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J Rheumatol. 2001 Mar;28(3):604-9.

Risk factors for development of lower limb pain in adolescents.

Author information

1
Centre for Clinical Epidemiology and Community Studies, Sir Mortimer B. Davis Jewish General Hospital, Montreal, Quebec, Canada. ishrier@med.mcgill.ca

Abstract

OBJECTIVE:

Although many clinicians believe high growth leads to inflexibility, which may lead to lower extremity pain, the only prospective data suggest growth is unrelated to flexibility. However, it is still possible that growth and/or flexibility are related to pain even if they are not related to each other. We investigated the incidence of leg pain in adolescents to determine whether high growth spurt and/or poor flexibility are risk factors for the development of lower extremity pain.

METHODS:

Repeated measures, prospective cohort study of urban high school students aged 12-18. Subjects were measured at baseline and at 6 and 12 months for flexibility of hamstrings and quadriceps and with the sit-and-reach test. Participants completed a detailed questionnaire on recreational activity, occupational activities, psychosocial variables, and musculoskeletal pain.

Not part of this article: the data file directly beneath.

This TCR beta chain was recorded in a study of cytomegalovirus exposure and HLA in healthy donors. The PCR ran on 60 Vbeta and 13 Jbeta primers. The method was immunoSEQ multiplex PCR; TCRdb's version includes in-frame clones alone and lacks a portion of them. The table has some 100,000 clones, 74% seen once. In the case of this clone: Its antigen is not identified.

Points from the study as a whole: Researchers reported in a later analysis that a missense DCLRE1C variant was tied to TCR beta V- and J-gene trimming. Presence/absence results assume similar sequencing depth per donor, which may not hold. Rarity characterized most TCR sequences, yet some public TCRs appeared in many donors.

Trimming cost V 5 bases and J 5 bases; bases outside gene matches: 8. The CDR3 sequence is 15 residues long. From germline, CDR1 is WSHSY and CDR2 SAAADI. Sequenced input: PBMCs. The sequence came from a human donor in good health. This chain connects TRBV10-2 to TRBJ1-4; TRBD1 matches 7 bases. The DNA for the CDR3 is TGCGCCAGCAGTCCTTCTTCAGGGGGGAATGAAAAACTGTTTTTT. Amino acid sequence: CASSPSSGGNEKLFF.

RESULTS:

Poor hamstring flexibility (odds ratio 0.99, confidence interval 0.97-1.01), poor quadriceps flexibility (OR 1.01, CI 0.99-1.03), poor sit-and-reach flexibility (OR 0.99, CI 0.99-1.01), and growth (OR 0.93, CI 0.50-1.71) were not related to the development of lower extremity pain. There was an association between lower extremity pain and occupational activities (OR 2.08, CI 1.45-2.98) and poor mental health (per 1 SD change, OR 1.41, CI 1.19-1.67).

CONCLUSION:

Neither growth nor flexibility is related to the development of lower extremity pain in adolescents. A poor mental health score and occupational activities may be associated with the development of lower extremity pain.

PMID:
11296967
[Indexed for MEDLINE]

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